My advice to Trump: if you want a successful Asia policy, there is one threat above all others that needs your attention—and that is China. Everything else, even North Korea’s potential 65 nuclear weapons, pales in comparison. And if the price of a successfully contained China with the international order still intact is a nuclear North Korea, as much as it breaks my heart to say this, so be it.

That is something I never thought I would say, but in the great game of global politics, even a superpower can’t have everything it wants. None of this will be an easy sell to the foreign policy elites here in Washington, but it is a choice worth making. Smart foreign policy is the art of making tough choices: setting priorities and then sticking with those priorities. Trying to do everything, even for a nation as powerful as the United States, is hubris of the worst kind. It ensures that you accomplish nothing.

Case in point: Barack Obama’s so-called “pivot” or “rebalance” to the Asia-Pacific back in 2011. While well-intentioned—I strongly supported it at the time—it failed miserably, falling victim to an administration that tried to put out fires all over the world while achieving nothing. With European allies angry about the use of the word “pivot”—an implication that America was shifting its attention elsewhere—and the domestic chaos of sequestration at home, efforts to increase U.S. military capabilities in Asia were thwarted (and redirected back to Eastern Europe and the Middle East). The Obama administration ended up convincing China to act aggressively while it was preoccupied elsewhere.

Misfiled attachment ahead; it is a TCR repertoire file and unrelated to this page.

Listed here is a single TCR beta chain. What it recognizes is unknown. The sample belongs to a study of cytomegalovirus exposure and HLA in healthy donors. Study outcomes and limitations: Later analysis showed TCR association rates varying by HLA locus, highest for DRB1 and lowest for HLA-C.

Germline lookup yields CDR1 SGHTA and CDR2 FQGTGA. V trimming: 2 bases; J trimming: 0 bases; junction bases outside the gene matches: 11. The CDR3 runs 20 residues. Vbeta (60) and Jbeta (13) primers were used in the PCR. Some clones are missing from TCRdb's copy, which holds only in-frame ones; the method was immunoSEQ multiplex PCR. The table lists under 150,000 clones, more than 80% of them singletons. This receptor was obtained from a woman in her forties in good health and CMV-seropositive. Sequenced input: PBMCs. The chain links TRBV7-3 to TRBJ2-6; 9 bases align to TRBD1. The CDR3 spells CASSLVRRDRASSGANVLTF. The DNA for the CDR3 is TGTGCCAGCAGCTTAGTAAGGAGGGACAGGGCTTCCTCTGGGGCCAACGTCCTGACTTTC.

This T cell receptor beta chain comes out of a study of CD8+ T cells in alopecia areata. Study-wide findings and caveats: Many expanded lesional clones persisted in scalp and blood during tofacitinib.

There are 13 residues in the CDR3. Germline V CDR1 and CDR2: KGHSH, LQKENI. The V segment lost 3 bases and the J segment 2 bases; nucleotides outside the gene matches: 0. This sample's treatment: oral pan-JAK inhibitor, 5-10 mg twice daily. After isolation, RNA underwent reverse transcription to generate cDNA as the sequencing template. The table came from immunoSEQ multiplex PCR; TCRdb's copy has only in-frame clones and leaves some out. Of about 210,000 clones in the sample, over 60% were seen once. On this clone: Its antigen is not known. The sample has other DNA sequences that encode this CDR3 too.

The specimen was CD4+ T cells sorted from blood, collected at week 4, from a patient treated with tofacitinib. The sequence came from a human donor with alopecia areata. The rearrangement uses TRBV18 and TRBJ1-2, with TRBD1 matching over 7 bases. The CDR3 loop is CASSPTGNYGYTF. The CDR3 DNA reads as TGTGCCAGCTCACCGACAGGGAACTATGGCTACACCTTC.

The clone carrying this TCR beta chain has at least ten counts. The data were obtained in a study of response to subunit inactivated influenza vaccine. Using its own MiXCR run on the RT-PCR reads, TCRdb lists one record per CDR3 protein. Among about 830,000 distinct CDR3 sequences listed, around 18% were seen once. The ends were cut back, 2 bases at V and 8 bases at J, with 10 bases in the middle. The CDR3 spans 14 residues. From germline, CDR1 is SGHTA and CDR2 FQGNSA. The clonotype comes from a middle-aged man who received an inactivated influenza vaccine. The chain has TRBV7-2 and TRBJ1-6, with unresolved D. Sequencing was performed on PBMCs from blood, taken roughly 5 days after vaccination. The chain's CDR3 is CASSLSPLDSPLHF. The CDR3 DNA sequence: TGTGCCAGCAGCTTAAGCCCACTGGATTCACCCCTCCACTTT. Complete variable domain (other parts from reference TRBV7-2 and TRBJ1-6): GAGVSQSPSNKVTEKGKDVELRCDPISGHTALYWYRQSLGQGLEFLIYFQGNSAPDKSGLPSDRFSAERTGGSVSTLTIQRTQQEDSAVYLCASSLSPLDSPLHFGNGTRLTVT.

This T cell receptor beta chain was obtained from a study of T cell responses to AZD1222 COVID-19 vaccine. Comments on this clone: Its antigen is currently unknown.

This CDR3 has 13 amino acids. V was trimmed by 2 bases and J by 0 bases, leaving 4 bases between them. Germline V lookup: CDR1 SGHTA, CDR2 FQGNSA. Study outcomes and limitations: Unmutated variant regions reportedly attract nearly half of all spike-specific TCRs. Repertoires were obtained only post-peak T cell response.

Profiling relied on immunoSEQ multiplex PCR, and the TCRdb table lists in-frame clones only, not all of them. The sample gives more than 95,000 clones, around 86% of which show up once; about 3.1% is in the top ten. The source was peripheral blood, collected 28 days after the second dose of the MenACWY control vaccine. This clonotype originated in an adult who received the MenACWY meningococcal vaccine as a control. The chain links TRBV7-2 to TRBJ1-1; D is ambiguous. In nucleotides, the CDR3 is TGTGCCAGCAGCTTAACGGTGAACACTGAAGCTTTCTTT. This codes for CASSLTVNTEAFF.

And act she did. In perhaps the best omen of China’s future intentions, Beijing built multiple artificial islands in the South China Sea and militarized them while ignoring an international court ruling that its claims to 80 percent of that body of water were bogus and illegal. What did the Obama administration do? They sailed around them, or conducted freedom of navigation operations, commonly known as FONOPS, to show their displeasure. As a Chinese naval officer told me back in late 2016: “We don’t care about your stupid FONOPS. We care about our ability to project power. Law is only as good as it can be enforced.”